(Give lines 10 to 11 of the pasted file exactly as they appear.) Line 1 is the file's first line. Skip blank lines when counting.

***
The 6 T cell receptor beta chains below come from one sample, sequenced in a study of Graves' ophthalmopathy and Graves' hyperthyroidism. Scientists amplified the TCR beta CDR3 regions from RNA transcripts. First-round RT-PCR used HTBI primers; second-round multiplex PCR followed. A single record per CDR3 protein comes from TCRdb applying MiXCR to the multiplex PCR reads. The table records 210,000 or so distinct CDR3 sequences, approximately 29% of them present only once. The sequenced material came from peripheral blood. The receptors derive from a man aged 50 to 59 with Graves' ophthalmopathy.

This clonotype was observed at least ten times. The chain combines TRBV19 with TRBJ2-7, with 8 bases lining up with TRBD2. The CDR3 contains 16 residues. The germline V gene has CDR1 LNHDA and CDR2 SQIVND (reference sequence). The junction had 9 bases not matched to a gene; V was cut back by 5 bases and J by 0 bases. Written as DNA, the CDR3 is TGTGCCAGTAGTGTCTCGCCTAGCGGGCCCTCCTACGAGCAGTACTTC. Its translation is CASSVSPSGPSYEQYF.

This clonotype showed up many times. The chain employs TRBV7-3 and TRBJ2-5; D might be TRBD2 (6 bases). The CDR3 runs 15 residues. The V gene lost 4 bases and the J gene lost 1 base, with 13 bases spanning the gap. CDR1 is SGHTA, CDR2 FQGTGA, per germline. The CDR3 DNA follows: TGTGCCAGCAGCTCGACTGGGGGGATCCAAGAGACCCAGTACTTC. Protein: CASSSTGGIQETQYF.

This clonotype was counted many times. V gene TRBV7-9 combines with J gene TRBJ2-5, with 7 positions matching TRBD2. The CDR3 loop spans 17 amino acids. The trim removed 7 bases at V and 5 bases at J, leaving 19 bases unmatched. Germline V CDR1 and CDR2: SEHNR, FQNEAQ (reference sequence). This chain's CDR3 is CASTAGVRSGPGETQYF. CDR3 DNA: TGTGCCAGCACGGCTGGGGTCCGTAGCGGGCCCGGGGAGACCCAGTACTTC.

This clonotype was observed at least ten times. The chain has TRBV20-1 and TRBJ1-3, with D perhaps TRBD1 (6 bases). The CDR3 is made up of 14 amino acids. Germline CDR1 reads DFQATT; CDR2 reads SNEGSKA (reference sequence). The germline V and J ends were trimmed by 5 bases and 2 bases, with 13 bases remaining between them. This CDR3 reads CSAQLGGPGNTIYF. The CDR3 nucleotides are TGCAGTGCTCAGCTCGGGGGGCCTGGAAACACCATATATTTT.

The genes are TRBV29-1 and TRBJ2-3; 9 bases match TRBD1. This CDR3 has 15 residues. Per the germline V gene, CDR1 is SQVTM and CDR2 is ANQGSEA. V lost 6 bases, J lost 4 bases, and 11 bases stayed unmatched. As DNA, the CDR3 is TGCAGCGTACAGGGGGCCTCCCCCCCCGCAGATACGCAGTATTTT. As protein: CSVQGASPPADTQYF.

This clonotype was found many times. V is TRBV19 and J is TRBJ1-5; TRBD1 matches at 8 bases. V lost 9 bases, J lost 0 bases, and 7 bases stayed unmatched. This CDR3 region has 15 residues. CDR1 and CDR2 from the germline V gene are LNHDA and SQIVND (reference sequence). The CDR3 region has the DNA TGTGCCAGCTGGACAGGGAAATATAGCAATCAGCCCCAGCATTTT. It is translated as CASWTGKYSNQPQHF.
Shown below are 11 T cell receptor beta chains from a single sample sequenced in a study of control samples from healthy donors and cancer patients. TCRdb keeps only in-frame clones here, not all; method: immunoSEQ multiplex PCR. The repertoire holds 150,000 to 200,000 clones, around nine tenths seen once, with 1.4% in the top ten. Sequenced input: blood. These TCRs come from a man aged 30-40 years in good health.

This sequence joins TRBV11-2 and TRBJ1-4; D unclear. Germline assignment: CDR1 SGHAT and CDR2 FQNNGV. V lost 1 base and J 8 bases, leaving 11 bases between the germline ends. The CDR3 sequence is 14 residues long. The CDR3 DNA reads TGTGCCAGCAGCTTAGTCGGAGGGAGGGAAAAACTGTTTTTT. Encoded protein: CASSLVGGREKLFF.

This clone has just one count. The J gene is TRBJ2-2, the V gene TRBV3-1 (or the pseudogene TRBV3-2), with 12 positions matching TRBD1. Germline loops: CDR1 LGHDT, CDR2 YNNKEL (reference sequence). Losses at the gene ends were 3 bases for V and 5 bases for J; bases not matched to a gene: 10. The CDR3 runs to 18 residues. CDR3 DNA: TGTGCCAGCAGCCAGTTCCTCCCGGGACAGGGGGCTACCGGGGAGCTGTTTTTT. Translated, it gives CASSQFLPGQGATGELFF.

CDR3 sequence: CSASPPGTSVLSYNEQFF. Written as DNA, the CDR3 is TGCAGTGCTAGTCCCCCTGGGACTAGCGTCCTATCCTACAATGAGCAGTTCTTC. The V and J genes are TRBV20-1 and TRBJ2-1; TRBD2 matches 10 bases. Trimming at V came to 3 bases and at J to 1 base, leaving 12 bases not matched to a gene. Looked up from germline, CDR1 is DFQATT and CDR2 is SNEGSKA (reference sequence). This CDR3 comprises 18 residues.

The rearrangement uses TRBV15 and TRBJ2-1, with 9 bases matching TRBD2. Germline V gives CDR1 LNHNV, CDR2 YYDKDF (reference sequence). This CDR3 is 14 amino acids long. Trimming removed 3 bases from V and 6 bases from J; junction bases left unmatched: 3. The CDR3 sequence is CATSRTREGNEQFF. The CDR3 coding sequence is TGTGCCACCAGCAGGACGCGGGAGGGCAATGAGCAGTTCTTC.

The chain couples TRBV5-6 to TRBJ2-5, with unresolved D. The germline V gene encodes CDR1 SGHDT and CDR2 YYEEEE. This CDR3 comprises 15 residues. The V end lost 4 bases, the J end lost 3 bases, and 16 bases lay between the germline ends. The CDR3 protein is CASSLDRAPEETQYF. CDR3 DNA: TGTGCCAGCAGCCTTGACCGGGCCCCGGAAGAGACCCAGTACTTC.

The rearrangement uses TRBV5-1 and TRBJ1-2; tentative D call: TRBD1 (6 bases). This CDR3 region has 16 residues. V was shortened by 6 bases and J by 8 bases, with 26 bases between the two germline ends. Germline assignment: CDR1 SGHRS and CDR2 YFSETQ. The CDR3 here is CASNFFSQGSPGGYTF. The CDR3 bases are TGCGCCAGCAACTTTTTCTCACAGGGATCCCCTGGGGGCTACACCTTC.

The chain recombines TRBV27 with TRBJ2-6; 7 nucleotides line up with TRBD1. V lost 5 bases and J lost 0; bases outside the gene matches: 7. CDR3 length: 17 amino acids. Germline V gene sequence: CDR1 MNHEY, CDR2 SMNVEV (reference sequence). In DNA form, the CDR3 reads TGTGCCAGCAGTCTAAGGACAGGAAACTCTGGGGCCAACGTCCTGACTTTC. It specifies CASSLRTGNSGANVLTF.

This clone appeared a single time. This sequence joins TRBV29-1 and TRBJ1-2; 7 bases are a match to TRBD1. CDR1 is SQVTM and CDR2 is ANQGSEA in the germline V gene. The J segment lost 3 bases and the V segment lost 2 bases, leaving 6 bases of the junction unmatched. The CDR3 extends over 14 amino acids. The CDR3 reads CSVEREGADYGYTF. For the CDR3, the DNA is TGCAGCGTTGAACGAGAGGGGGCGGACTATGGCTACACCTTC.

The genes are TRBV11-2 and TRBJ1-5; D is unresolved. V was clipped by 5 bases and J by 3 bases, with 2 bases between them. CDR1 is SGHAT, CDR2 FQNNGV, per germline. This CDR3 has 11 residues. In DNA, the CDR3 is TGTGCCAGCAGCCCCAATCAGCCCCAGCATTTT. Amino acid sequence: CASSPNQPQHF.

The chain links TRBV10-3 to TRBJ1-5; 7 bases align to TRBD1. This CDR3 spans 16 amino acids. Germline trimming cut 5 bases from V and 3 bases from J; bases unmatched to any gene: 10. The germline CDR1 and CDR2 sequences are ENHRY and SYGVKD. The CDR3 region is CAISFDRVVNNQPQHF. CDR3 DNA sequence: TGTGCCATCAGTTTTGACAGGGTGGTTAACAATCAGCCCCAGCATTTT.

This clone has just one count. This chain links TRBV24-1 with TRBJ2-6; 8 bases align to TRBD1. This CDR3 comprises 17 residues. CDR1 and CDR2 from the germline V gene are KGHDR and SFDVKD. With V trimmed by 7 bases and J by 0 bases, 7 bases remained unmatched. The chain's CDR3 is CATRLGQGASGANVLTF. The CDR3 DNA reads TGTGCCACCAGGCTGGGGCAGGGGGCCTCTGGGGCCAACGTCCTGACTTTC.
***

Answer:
This clone has just one count. The J gene is TRBJ2-2, the V gene TRBV3-1 (or the pseudogene TRBV3-2), with 12 positions matching TRBD1. Germline loops: CDR1 LGHDT, CDR2 YNNKEL (reference sequence). Losses at the gene ends were 3 bases for V and 5 bases for J; bases not matched to a gene: 10. The CDR3 runs to 18 residues. CDR3 DNA: TGTGCCAGCAGCCAGTTCCTCCCGGGACAGGGGGCTACCGGGGAGCTGTTTTTT. Translated, it gives CASSQFLPGQGATGELFF.

CDR3 sequence: CSASPPGTSVLSYNEQFF. Written as DNA, the CDR3 is TGCAGTGCTAGTCCCCCTGGGACTAGCGTCCTATCCTACAATGAGCAGTTCTTC. The V and J genes are TRBV20-1 and TRBJ2-1; TRBD2 matches 10 bases. Trimming at V came to 3 bases and at J to 1 base, leaving 12 bases not matched to a gene. Looked up from germline, CDR1 is DFQATT and CDR2 is SNEGSKA (reference sequence). This CDR3 comprises 18 residues.